[vc_row type=”in_container” full_screen_row_position=”middle” scene_position=”center” text_color=”dark” text_align=”left” overlay_strength=”0.3″ shape_divider_position=”bottom”][vc_column column_padding=”no-extra-padding” column_padding_position=”all” background_color_opacity=”1″ background_hover_color_opacity=”1″ column_shadow=”none” column_border_radius=”none” width=”1/1″ tablet_text_alignment=”default” phone_text_alignment=”default” column_border_width=”none” column_border_style=”solid”][vc_column_text]Last week, we kicked off a new series, Anomaly, that looks at the life of Daniel and how he was able to live counter-culturally in a culture that was consistently moving further from God. He was an anomaly in his world—someone different than what was considered the “norm.” We saw how Daniel was able to resist cultural pressure and stay true to his values and faith. This week, we’ll look at how Daniel continued to set himself apart in Babylon during his response to crisis.
Just like Daniel, we live in a world that’s a constant flow of fear and insecurity. Whether it’s something we see on the news—the economy’s ups and downs, natural disasters or wars—or something more personal, like the prospect of losing a job or a marriage, it seems like there’s always something to be fearful about. No matter what crisis we’re facing, we—like Daniel—have a choice: will we respond in fear or courageous faith?
Question: What are some crises you’ve faced in your life? Is your initial response to them fear-filled, or have you begun to respond to them with faith?
Read Daniel 2.1–18.
By Daniel’s response to the prospect of losing his life, we can learn about how to live with faith in a world that’s dominated by fear. It means that we trust in God in spite of our circumstances and respond to life’s crises with faith-filled courage. There are three steps to this kind of faith-response to fear and crisis.
1. Pray first.
It seems like in our culture, prayer has become a last resort. Usually, our immediate response to a crisis is to spring into action and try to do everything we possibly can to solve the problem. We become self-reliant and self-absorbed in finding a solution. Daniel had the same option; he could have easily chosen to rely on his own intellect and abilities to interpret the king’s dream. Instead, he turned to God first.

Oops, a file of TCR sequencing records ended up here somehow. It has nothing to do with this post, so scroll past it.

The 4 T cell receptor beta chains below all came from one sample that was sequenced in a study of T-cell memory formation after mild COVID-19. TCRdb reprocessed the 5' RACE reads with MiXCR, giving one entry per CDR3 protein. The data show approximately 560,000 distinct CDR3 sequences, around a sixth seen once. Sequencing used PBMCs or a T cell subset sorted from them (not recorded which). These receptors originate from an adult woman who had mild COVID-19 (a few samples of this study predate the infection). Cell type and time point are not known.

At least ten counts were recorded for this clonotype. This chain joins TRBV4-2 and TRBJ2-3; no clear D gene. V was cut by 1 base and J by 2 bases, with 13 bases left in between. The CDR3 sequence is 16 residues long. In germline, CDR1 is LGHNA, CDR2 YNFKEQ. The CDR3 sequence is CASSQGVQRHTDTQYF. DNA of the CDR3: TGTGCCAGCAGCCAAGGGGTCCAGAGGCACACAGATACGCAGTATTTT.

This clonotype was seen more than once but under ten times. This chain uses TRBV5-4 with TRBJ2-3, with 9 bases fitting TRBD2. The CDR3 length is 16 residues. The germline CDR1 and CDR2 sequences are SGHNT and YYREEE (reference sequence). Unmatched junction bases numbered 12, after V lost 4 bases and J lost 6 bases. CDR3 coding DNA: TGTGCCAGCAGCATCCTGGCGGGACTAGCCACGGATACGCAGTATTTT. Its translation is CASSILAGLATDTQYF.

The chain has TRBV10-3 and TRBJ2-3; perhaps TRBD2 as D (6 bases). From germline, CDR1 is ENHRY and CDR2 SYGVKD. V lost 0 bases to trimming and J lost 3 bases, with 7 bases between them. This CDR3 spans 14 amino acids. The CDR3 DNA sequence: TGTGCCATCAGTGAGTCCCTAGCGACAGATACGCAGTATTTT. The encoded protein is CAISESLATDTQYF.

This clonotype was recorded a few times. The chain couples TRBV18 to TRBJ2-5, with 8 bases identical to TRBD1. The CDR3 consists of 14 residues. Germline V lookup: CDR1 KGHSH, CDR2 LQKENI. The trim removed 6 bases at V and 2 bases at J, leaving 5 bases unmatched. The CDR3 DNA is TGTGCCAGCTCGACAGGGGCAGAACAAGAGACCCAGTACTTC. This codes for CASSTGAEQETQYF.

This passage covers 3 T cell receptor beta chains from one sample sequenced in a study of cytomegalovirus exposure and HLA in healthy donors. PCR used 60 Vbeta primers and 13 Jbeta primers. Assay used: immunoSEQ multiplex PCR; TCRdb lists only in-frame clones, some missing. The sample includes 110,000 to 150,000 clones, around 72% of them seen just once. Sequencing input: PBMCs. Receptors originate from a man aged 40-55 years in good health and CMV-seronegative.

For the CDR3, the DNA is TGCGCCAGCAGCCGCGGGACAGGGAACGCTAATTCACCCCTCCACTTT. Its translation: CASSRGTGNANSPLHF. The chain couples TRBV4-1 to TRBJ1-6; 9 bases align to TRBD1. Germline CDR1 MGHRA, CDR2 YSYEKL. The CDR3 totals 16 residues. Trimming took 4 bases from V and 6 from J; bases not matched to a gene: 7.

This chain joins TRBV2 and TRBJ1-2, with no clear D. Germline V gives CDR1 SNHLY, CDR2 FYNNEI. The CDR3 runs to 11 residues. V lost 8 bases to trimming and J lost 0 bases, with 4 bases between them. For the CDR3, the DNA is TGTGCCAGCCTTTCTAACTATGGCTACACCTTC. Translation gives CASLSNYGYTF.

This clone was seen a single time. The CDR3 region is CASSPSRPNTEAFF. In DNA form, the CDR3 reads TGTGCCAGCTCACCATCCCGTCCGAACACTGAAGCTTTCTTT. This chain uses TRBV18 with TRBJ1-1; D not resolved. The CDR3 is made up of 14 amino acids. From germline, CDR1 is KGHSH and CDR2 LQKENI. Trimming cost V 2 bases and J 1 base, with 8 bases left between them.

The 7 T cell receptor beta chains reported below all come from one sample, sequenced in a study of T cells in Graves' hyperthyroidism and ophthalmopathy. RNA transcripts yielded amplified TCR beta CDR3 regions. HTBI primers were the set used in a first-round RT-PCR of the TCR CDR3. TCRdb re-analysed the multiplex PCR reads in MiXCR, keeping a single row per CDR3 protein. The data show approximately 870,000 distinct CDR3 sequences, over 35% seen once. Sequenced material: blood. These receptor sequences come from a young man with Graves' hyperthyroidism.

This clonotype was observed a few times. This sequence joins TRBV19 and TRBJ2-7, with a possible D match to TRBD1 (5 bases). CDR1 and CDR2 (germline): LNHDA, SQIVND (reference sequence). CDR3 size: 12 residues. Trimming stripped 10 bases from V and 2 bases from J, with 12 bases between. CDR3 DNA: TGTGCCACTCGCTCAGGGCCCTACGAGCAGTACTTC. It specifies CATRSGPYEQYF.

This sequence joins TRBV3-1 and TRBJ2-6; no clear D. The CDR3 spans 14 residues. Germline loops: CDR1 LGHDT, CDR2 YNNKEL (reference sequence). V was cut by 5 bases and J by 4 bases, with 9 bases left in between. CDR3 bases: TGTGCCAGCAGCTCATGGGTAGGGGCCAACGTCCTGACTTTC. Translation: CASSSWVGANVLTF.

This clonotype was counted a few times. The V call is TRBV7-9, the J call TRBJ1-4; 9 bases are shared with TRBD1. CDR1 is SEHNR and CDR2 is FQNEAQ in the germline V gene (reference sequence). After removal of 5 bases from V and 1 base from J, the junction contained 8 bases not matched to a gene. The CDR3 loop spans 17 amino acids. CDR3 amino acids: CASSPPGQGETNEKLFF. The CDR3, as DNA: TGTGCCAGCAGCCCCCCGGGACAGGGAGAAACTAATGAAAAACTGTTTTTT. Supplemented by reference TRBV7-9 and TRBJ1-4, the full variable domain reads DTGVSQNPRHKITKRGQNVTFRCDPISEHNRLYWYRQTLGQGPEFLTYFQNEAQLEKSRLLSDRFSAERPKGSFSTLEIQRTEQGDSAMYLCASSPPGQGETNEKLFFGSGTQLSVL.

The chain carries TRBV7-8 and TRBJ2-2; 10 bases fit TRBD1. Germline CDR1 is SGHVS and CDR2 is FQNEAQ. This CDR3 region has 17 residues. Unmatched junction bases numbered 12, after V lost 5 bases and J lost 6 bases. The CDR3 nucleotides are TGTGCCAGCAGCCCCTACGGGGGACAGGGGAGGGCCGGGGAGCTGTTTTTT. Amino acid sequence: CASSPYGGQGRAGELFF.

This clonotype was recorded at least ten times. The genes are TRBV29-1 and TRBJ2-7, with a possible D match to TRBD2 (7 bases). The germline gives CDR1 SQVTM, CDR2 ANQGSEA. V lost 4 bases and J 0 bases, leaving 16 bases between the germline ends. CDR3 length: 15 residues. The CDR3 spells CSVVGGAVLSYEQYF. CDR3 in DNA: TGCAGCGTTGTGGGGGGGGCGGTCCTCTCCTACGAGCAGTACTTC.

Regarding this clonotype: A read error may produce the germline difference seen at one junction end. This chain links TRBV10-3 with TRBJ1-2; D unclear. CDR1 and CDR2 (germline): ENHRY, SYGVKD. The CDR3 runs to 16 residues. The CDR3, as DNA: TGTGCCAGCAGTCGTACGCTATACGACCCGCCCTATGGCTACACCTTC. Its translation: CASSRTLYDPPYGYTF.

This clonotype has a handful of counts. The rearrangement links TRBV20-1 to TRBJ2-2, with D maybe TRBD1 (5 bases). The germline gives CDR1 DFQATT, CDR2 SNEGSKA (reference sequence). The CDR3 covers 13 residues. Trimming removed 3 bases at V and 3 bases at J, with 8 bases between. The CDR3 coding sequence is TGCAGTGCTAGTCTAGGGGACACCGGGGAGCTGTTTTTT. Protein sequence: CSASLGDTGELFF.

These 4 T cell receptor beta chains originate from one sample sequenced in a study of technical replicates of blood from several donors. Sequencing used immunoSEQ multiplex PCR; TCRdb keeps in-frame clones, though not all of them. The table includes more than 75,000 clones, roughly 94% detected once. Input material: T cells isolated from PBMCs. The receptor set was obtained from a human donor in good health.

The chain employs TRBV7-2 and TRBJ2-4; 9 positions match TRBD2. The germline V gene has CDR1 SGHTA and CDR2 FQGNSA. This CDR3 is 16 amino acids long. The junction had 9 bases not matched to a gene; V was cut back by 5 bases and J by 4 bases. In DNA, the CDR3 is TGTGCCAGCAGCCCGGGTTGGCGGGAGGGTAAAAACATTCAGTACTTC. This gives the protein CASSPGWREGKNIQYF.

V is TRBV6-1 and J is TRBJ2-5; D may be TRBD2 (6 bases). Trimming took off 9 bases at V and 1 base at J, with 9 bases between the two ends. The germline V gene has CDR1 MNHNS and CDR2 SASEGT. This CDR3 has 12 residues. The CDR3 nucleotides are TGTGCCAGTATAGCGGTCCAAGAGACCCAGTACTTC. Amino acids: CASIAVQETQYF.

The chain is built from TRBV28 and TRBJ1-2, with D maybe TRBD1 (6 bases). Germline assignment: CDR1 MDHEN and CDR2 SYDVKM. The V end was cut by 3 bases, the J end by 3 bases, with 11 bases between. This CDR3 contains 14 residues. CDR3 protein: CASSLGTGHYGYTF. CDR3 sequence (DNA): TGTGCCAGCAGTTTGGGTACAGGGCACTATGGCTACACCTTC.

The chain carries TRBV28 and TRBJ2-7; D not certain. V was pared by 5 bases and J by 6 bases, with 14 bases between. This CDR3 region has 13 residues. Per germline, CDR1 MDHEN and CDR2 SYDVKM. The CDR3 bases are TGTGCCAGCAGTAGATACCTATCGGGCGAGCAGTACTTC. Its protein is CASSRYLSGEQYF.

There’s definitely a time for taking action and proactively responding to our lives’ crises. But that time has to come after we spend time in prayer, asking God for guidance and courage. When we feel fear, intentionally moving our heart to a place of trust, through prayer, is the most important thing we can do.
Question: Is prayer your immediate reaction to crisis, or do you attempt to solve problems on your own first? What steps can you take to remind yourself to always pray first?
2. Praise God in spite of our circumstances.
Read Daniel 2.19–23.
Even though God revealed the meaning of the king’s dream to Daniel, his life was still in danger. The Jewish people were still in captivity, and Daniel had to tell the king that the meaning of the dream wasn’t a good one at all. In spite of all of this, he chooses to thank God for His faithfulness and praise Him for who He is. Daniel recognized that praise is an incredibly powerful weapon to use in the face of fear.
In Acts 16, Paul and Silas were imprisoned for sharing the gospel. It probably wasn’t easy for them to praise God in that situation, but they chose to do it anyway. And God showed up! When we’re facing difficult circumstances, praise is powerful and effective.
In John 16.33, we’re basically guaranteed that we’ll face crises in life. But we’re also guaranteed that Jesus wins. He has the victory, and He has overcome the world. So even when we’re in incredibly difficult situations—where it seems impossible to praise—we can look to God’s past, present and even future faithfulness as a reason to praise. We can think back on the ways He’s worked in our lives in the past as we praise Him for who He is.
Question: What are some of the unchanging characteristics of God for which you can praise Him, no matter your circumstances? Make a list of them—and verses to support them—to read the next time you’re confronted with a crisis.
3. Give God all the glory.
When the king asked if Daniel could interpret his dream, Daniel responded by saying no. He said that no one in Babylon would be able to do it, and that his own ability to interpret the dream came from God and God alone. It would’ve been easy for Daniel to take the credit and hope for the king’s favor based on his intellect and abilities. Instead, he gave all the glory and credit to God.
In our culture, it’s common to think that our abilities, giftedness and talents are what get us through life’s tough times. The truth, though, is that without God’s faithfulness, grace and mercy, we would fail over and over again.
Read Psalm 115.1.
When we give glory to God, our ability to influence the people around us for His kingdom grows. In Daniel’s case, the king—and eventually all of Babylon—came to know God because Daniel was willing to give God the credit instead of taking it for himself.
Question: What kinds of reactions have you received from people when you’ve given God the credit and glory for getting you through a storm? If you’ve never done that, think of situations where you took credit when it truly belonged to God.